2. Alcohol: Oral cancers are about six times more common in drinkers than in nondrinkers. When tobacco and alcohol use are combined, the risk of oral cancer increases 15 times more than non-users of tobacco and alcohol products.
  3. Diet: Refined sugars, oils and carbohydrates and dairy products have been shown to increase inflammation in the body as well as risk for oral cancer. The main culprits are bread, pasta, crackers, cookies, muffins, cakes, boxed cereals, frozen treats, pretzels, soda and other sugar-sweetened beverages and candy.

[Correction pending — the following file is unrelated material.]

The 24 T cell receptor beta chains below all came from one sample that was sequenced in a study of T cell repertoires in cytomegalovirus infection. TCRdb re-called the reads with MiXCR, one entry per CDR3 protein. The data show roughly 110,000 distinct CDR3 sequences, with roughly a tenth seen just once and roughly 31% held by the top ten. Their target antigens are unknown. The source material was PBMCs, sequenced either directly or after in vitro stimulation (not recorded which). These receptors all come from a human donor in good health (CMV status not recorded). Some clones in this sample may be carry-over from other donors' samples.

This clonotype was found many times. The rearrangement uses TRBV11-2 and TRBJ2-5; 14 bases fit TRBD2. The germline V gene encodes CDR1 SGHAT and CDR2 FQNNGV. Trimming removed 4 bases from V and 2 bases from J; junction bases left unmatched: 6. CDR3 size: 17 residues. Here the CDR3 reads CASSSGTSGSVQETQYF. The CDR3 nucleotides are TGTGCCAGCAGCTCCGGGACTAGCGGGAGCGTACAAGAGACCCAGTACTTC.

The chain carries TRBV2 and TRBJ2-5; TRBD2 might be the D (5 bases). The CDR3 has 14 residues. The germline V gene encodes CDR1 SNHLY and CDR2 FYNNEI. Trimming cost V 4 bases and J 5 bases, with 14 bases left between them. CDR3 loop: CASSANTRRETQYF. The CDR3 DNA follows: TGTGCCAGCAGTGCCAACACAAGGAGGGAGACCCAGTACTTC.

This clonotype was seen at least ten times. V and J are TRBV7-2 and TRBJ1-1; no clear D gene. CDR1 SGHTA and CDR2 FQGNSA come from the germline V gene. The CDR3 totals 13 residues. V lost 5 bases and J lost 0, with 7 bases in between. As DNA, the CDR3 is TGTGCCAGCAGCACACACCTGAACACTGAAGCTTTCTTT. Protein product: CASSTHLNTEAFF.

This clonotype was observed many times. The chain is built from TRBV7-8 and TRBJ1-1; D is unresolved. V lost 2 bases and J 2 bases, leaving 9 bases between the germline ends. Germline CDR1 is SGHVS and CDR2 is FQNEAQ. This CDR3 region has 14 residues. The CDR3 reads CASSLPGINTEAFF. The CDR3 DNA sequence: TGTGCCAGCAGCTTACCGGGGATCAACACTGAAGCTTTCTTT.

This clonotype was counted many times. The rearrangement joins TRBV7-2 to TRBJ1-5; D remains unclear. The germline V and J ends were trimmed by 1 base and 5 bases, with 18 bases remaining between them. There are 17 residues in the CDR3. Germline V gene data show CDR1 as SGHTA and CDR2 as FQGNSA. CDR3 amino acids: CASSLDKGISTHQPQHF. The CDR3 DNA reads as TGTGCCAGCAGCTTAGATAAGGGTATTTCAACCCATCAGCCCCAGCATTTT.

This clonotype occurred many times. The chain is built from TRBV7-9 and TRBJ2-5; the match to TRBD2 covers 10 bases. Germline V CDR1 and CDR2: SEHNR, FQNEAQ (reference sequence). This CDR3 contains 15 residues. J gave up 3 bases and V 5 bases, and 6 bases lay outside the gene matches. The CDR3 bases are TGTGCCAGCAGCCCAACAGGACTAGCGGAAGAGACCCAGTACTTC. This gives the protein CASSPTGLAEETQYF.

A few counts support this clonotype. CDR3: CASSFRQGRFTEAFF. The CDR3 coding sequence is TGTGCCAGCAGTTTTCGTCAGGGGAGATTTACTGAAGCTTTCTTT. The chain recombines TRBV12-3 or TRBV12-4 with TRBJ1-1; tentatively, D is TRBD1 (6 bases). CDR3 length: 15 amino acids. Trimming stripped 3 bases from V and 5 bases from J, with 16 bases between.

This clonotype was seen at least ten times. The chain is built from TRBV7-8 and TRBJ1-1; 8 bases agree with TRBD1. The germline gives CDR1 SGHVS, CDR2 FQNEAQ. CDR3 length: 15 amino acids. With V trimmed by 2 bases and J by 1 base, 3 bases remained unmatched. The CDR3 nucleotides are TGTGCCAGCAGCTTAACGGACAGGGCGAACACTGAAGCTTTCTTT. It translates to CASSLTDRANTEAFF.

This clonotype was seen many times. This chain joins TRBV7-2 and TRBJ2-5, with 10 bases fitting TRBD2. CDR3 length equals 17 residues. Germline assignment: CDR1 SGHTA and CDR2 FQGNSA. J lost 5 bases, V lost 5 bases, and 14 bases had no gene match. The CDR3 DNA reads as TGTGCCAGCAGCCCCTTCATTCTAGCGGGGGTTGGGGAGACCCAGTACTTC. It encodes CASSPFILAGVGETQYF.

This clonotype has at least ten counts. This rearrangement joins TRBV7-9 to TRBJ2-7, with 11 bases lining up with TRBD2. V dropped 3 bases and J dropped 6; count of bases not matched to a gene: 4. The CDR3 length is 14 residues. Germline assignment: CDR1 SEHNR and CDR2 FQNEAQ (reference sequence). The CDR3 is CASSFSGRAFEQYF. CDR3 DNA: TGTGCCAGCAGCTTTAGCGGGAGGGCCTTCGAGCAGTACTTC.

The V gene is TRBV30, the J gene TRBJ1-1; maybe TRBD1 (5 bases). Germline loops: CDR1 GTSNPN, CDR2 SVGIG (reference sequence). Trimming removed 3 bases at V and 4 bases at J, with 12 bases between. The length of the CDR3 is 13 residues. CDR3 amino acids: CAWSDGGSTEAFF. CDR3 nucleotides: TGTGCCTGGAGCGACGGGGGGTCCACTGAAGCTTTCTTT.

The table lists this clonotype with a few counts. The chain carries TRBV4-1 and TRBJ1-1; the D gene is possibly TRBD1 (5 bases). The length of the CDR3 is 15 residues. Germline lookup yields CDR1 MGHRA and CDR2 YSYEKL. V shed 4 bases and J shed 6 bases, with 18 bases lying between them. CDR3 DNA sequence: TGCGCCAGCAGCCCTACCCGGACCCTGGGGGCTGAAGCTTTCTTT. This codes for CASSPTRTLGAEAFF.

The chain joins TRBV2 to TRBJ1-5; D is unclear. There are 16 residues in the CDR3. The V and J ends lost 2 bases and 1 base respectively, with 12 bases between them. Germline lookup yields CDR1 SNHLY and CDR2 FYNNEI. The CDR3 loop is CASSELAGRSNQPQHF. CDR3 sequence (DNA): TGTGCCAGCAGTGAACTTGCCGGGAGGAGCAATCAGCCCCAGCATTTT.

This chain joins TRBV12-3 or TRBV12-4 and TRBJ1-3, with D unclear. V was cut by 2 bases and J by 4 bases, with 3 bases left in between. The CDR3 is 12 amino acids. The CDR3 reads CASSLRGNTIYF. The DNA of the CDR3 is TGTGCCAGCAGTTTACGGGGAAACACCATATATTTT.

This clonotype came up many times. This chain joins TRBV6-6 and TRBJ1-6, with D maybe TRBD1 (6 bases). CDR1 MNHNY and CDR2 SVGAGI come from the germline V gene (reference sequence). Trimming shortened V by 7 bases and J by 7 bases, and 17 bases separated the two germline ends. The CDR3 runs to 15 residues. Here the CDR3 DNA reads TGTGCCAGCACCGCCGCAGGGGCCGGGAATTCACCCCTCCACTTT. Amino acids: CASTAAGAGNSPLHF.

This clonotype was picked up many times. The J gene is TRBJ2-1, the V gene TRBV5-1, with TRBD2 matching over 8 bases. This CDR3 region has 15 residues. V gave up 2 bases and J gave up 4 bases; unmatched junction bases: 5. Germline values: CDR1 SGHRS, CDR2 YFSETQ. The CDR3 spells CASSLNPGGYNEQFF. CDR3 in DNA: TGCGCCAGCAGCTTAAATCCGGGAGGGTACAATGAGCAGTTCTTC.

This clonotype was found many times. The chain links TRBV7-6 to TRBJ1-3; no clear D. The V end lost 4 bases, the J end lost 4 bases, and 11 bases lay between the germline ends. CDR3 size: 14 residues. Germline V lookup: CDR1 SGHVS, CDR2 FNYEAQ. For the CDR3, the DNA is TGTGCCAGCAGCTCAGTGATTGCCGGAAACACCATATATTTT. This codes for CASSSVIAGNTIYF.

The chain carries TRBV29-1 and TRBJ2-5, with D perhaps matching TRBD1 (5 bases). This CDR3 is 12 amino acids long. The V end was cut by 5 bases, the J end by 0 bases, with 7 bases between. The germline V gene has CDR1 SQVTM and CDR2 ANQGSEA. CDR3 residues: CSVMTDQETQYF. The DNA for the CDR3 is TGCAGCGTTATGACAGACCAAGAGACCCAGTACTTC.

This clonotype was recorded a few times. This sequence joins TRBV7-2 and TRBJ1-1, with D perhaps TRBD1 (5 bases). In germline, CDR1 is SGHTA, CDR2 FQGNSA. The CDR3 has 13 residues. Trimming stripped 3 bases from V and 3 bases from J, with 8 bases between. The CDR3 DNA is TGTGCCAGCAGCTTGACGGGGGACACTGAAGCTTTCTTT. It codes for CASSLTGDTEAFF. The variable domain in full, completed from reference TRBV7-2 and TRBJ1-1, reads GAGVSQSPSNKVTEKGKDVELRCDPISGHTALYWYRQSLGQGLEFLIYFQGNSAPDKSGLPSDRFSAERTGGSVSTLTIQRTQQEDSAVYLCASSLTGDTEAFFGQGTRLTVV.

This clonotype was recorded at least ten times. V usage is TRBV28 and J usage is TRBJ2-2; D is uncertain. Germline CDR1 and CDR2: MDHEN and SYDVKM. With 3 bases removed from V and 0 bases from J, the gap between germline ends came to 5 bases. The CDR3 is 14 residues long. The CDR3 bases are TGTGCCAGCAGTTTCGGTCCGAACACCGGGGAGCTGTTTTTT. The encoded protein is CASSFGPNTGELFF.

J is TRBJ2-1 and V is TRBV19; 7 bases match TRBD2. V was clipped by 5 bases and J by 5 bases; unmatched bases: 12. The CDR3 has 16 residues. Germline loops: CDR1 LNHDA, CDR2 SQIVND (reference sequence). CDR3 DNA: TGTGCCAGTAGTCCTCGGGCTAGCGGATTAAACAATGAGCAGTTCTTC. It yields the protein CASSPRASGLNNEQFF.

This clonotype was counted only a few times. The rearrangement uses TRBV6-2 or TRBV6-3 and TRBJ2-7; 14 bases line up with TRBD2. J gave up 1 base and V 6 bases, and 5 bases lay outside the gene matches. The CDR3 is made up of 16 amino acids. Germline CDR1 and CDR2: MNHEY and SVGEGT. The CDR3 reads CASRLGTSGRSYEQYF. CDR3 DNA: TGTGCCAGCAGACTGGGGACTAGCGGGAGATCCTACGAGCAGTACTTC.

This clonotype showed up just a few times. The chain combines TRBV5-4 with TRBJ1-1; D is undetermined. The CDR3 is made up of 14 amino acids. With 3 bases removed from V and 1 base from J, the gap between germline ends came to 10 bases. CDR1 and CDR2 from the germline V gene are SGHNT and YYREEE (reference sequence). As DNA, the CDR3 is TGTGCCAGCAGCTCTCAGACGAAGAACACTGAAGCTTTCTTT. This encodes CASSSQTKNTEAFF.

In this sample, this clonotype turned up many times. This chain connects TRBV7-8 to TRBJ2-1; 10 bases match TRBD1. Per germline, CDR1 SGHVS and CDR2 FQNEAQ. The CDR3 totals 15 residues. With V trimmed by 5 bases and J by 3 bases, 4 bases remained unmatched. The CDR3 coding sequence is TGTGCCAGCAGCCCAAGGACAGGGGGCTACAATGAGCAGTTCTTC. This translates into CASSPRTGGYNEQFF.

4. Age: 86% of the people diagnosed with oral cancer are over the age of 50, but lifestyle and environmental factors are generally the greatest risk factors.
  5. Excessive Exposure to Sunlight: Excessive and unprotected exposure to sunlight and other sources of ultraviolet radiation (UV) like tanning beds is linked with cancer in the lip area. The skin on lips is actually much thinner and more delicate than the skin on the rest of the face. Men who work outside are 5 times more likely to develop oral cancer than those with jobs inside.
  6. Human Papilloma virus (HPV): Human papilloma virus is a common sexually transmitted infection. For many people, HPV causes no harm and goes away without treatment. Only a very small percentage of people with HPV develop mouth or oropharyngeal cancer, but the risks are very real – especially for current smokers and people who are frequently subjected to secondhand smoke.


How to Prevent Oral Cancer